1.0 pounds
128357

2010-12-27
FLARE: flare #1 & #2
Cause: Wet gas compressor (WGC) in the delayed coking unit malfunctioned resulting in SO2 emissions to Flares #1 and #2. A level indicator on the coker tower HCGO tray malfunctioned. FLARE.

Followup: Yes

Notes: RQ. Reportable quantities for sulfur dioxide were exceeded. See Root Cause Analysis for more information. DLEQ report, Refinery letter, and follow-up letter all included in file.
2.0 pounds
144411

2012-11-05
Flare 1 and 2
Cause: The wet gas compressor in the delayed coking unit had malfunctioned.

Followup: Yes

Notes: The maximum hourly permitted emissions for hydrogen sulfide and sulfur dioxide exceeded the maximum hourly permitted emissions. Gas from the coker was combusted in Flare 1 and Flare 2. The resulting combustion byproducts rapidly dispersed. Emissions were minimized by restarting the wet gas compressor. The incident will be communicated to all affected personnel. The XY-53325 A and B solenoids as well as the XY-53325A relay will be replaced during the text outage. Wiring in the compressor control cabinet will be upgraded to separate critical wiring from general purpose wiring.
1.0 pounds
142968

2012-09-13
Wet Gas Compressor
Cause: The Wet Gas Compressor (WGC) in the delayed coking unit had malfunctioned resulting in excess SO2 emissions at Flares 1 and 2. The WGC malfunction was caused by a loss of power to the Bentley Nevada (B/N) Control Panel. The B/N Panel is powered by two separate supply feeders, each having a breaker. Maintenance personnel who were investigating the WGC malfunction found that both power source breakers to the B/N panel had tripped causing the WGC to lose power, which resulted in flaring. It could not be determined if both breakers tripped at the same time or if one had failed earlier eliminating the redundancy. Maintenance personnel could not find any issues inside the B/N panel so they reset the breakers and restored the power to the panel. The WGC compressor was reset and restarted without further issue. This event is considered reasonably unforeseeable and therefore qualifies as an "upset."

Followup: Yes

Notes: Gas from the coker was combusted in Flare 1 and 2 and the resulting combustion byproducts rapidly dispersed. Emissions were minimized by restarting the wet gas compressor. In the future, the facility will communicate the incident to all affected personnel. They will install a power monitoring system that will trigger an alarm on the Distributed Control System (DCS) if one of the power system fails. They will also install breakers separated by a physical gap on the power supply. Finally, they will review other Bentley Nevada systems in the refinery for similar issues. The reportable quantity for SO2 was exceeded.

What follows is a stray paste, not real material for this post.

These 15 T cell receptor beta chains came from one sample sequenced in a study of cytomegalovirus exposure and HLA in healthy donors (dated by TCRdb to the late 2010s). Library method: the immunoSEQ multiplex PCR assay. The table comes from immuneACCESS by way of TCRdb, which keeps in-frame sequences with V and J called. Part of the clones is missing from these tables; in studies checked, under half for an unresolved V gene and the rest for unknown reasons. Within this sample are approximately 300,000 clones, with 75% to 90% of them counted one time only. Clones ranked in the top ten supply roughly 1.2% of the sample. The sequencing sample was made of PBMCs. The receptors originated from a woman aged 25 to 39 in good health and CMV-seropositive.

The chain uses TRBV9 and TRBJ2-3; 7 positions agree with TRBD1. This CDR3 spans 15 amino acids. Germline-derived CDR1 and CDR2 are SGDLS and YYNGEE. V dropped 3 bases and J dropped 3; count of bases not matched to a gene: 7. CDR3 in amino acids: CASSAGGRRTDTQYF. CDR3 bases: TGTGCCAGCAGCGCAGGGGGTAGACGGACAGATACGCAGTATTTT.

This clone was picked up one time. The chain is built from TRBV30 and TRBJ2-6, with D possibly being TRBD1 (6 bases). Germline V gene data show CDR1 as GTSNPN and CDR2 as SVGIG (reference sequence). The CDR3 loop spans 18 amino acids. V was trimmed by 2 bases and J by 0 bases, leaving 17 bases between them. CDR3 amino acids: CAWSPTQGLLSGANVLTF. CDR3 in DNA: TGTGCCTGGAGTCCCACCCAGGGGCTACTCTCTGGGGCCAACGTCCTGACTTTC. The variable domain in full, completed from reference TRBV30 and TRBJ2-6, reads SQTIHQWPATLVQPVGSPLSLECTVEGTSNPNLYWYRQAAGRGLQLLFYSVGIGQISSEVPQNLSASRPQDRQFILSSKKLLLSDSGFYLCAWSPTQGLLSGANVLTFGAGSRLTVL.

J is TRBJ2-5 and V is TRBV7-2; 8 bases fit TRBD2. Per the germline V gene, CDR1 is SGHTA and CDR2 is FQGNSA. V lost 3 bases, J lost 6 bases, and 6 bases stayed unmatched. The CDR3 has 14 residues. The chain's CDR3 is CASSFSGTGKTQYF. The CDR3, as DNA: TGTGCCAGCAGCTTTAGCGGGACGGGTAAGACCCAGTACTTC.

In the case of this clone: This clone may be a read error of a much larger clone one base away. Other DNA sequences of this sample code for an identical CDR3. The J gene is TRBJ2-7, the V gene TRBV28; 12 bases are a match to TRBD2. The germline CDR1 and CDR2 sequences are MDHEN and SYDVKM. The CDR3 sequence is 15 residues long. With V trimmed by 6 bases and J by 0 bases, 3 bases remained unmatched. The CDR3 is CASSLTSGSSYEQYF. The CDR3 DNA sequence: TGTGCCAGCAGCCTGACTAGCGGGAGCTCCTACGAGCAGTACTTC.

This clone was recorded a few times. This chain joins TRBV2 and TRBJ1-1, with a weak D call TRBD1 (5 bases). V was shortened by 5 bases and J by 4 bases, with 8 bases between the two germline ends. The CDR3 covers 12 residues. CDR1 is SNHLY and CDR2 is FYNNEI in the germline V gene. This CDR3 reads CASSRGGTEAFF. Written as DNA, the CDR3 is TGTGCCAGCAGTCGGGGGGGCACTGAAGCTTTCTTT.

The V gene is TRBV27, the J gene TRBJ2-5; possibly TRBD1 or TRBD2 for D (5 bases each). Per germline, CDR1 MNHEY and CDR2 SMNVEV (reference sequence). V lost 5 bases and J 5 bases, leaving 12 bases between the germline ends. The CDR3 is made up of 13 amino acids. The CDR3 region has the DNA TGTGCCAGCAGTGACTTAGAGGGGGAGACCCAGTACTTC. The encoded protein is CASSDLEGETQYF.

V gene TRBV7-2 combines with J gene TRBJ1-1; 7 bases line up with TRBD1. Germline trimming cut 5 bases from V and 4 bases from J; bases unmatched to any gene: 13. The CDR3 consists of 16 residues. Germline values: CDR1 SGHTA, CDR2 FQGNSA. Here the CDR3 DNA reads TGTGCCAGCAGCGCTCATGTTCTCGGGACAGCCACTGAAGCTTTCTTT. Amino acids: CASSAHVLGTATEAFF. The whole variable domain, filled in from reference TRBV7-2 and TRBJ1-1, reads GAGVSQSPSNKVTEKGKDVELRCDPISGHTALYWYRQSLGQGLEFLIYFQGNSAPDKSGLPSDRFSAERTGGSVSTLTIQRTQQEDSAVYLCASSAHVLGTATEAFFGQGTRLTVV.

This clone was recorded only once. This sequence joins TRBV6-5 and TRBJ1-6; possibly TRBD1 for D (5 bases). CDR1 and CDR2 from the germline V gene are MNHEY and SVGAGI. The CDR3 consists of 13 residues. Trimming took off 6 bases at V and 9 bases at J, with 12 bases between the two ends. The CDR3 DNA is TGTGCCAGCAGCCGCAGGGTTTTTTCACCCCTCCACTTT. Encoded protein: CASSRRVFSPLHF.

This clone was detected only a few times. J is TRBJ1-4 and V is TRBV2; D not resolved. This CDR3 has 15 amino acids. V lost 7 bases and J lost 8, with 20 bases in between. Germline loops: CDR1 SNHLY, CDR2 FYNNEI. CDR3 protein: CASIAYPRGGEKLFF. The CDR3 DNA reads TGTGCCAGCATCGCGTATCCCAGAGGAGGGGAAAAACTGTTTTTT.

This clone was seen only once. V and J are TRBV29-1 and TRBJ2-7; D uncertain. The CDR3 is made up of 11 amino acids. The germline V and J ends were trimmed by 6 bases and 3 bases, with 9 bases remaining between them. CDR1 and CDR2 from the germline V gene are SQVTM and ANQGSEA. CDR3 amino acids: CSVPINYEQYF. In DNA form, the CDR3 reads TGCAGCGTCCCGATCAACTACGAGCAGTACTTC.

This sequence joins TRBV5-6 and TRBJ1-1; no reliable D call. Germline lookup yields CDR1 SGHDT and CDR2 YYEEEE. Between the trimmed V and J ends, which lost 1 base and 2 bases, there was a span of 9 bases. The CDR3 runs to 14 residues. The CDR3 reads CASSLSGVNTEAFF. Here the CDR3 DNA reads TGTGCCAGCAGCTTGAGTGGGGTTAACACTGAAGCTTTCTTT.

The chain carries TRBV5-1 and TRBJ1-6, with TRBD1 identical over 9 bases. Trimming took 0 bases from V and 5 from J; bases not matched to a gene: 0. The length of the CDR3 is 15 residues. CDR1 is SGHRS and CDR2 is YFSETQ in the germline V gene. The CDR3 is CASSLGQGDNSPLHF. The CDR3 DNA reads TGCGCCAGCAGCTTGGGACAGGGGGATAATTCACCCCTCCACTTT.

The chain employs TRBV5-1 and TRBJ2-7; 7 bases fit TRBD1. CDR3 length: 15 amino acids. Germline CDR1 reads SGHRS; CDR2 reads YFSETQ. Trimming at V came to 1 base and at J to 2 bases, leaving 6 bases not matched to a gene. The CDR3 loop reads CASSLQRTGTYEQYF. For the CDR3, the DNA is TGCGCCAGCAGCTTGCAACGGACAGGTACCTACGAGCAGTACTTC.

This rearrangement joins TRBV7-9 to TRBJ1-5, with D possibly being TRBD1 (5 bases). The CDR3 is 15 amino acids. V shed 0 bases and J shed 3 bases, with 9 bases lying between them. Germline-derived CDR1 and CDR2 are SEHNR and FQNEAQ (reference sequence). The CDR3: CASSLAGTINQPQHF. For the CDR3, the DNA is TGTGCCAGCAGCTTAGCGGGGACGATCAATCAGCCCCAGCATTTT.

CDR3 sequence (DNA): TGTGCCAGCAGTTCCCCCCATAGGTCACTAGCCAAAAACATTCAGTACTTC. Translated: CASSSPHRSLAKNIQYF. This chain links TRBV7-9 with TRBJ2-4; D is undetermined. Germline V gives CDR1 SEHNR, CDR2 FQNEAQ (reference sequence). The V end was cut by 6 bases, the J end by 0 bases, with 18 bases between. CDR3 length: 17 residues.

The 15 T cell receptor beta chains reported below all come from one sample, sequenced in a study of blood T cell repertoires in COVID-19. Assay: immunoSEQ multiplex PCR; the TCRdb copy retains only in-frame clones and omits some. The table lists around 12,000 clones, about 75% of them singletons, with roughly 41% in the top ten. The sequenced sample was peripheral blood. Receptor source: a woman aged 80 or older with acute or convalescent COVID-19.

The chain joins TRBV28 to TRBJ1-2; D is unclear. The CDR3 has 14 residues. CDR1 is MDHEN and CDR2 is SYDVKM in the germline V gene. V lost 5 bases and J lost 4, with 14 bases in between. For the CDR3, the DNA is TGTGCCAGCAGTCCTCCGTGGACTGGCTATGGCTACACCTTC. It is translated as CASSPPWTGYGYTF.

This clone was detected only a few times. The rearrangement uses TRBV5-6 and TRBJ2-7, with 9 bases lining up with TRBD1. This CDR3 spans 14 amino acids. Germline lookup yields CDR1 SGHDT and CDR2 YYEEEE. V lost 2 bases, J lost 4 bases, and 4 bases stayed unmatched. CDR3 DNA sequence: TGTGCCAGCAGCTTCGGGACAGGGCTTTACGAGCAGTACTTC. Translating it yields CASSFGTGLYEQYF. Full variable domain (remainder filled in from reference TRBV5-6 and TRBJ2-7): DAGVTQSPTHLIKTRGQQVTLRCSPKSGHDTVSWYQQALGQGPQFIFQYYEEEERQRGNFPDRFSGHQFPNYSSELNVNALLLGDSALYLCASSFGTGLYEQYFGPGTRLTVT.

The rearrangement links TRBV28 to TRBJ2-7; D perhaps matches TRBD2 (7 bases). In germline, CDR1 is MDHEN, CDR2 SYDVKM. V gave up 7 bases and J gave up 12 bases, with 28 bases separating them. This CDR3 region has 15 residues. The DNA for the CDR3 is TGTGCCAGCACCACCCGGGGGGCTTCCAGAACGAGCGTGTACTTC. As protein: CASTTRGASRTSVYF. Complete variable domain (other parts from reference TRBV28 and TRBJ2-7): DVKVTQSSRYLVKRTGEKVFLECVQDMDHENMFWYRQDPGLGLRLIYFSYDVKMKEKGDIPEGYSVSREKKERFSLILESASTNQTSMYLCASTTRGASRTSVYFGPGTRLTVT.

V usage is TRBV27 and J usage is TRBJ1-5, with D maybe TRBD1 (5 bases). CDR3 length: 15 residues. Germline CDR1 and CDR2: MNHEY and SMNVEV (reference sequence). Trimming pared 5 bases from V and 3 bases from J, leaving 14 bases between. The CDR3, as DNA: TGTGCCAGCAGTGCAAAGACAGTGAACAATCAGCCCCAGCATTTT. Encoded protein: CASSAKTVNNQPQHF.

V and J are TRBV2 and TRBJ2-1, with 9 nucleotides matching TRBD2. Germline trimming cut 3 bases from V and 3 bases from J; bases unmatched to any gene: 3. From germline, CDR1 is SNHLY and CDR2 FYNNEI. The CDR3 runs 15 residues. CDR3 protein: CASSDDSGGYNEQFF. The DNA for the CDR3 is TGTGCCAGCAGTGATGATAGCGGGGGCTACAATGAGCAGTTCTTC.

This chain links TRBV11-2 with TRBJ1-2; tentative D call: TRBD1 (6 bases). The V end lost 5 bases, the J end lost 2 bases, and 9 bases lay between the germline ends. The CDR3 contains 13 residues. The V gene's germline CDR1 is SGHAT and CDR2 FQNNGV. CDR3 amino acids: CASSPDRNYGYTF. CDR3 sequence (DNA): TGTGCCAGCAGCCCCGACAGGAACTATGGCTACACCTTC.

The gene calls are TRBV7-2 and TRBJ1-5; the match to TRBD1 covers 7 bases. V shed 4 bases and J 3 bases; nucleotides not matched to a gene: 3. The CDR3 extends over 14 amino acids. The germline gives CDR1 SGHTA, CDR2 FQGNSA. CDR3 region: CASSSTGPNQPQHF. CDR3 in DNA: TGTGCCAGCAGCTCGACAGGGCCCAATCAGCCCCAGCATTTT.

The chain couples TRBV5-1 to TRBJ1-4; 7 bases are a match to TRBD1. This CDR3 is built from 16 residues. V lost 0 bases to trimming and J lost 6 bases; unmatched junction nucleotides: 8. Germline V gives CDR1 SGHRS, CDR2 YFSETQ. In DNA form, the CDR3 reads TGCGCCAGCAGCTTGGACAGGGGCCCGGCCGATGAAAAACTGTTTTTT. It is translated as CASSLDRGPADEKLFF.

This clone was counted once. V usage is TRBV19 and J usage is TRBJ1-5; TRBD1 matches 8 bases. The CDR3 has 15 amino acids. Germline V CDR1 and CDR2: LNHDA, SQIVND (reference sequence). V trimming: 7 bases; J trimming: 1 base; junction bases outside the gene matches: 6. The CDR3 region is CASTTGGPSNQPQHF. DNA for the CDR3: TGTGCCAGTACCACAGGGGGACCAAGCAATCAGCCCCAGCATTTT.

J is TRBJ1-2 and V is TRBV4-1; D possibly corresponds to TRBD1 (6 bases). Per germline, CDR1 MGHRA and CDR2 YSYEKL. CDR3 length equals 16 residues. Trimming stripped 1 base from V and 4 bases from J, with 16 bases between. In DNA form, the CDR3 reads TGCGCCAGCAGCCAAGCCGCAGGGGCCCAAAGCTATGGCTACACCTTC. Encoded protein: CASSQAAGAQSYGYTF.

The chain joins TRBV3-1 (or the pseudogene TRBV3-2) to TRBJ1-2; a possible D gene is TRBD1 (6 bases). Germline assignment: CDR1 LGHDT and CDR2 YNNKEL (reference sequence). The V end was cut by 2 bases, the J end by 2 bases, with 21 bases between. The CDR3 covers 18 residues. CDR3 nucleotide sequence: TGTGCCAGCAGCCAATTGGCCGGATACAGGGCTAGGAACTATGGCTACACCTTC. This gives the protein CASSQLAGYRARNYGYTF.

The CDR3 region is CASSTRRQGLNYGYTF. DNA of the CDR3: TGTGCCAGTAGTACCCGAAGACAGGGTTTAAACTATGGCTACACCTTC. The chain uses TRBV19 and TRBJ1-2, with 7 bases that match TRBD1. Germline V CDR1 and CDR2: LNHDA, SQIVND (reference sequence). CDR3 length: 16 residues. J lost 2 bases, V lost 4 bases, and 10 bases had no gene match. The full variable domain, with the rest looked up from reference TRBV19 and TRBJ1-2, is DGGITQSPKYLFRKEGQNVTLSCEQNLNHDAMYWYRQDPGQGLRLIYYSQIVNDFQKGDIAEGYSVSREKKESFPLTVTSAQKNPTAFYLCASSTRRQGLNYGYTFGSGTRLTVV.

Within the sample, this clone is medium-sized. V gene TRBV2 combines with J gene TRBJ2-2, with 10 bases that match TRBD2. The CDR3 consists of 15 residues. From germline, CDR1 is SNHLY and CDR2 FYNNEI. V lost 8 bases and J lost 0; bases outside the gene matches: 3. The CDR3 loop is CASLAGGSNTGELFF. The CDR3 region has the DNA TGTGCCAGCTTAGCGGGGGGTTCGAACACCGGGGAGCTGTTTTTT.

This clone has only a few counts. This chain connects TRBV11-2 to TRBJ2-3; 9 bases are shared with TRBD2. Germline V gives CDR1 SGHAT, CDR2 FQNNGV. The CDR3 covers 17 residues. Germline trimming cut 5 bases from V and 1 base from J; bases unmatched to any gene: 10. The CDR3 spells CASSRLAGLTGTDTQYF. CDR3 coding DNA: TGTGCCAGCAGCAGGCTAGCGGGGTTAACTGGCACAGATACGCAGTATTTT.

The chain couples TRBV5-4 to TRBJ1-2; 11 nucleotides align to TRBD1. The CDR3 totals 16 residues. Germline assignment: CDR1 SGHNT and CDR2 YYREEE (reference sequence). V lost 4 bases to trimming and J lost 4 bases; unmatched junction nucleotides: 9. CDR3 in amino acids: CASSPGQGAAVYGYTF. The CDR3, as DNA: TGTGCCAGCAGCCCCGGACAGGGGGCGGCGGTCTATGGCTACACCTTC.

3.0 pounds
141595

2012-07-27
wet gas compressor
Cause: The wet gas compressor in the delayed coking unit malfunctioned resulting in excess H2S and SO2 emissions at Flares 1 and 2.

Followup: Yes

Notes: On the day of the incident, the steam control valve that regulated the turbine speed for the Coker WGC to account for increased gas flow rates due to an upstream process upset. When this upset was corrected, the gas flow to the WGC decreased and operators began closing the steam control valve for the steam turbine to reduce the speed of the WGC due to this lower gas flow. However, the steam control valve did not provide adequate response and did not result in a change in turbine speed. The WGC ultimately shutdown when the turbine reached its protective overspeed trip point and stopped all steam flow to the turbine. This happened very quickly and no further adjustments to the steam control valve before the turbine tripped. Emissions were minimized by restarting the wet gas compressor. This incident will be communicated to all affected personnel. The facility will install a control clamp at 80% on the steam control valve output to prevent a delayed control response due a dead band on the valve. A team will also be created from operations, controls, process, and reliability to monitor and record events in the Trilogger and review with the process control design team on a biweekly basis to control performance and tune as necessary. There is a discrepancy regarding the incident date. The subject lists the incident date as 07/27/2012, while the written notification states that it occurred on June 27, 2012.
2.0 pounds
140457

2012-06-13
wet gas compressor
Cause: The Wet Gas Compressor malfunctioned when operators were warming Coke Drum D. Shortly after switching to Coke Drum D, pressure on the unit spiked and the Fractionator overhead became overloaded. The temperature increased 20 degrees and caused the Interstage drum to become overwhelmed with condensing liquid. The compressor tripped on high interstage level resulting in flaring.

Followup: Yes

Notes: As a result of this incident, the maximum hourly combined permitted emissions for H2S and SO2 were exceeded as well as the reportable quantity. Emissions were minimized by restarting the wet gas compressor. The facility will now hold an operations stand down with each shift to review the incident and stress the importance of following all standard operating procedures. The facility is also adding a line to the console check sheet to verify that the tap water is blocked in before warming up drums prior to switching drums.
140047

2012-05-26
wet gas compressor
Cause: The wet gas compressor in the delayed coking unit had malfunctioned resulting in excess SO2 emissions at flares 1 and 2.

Followup: Yes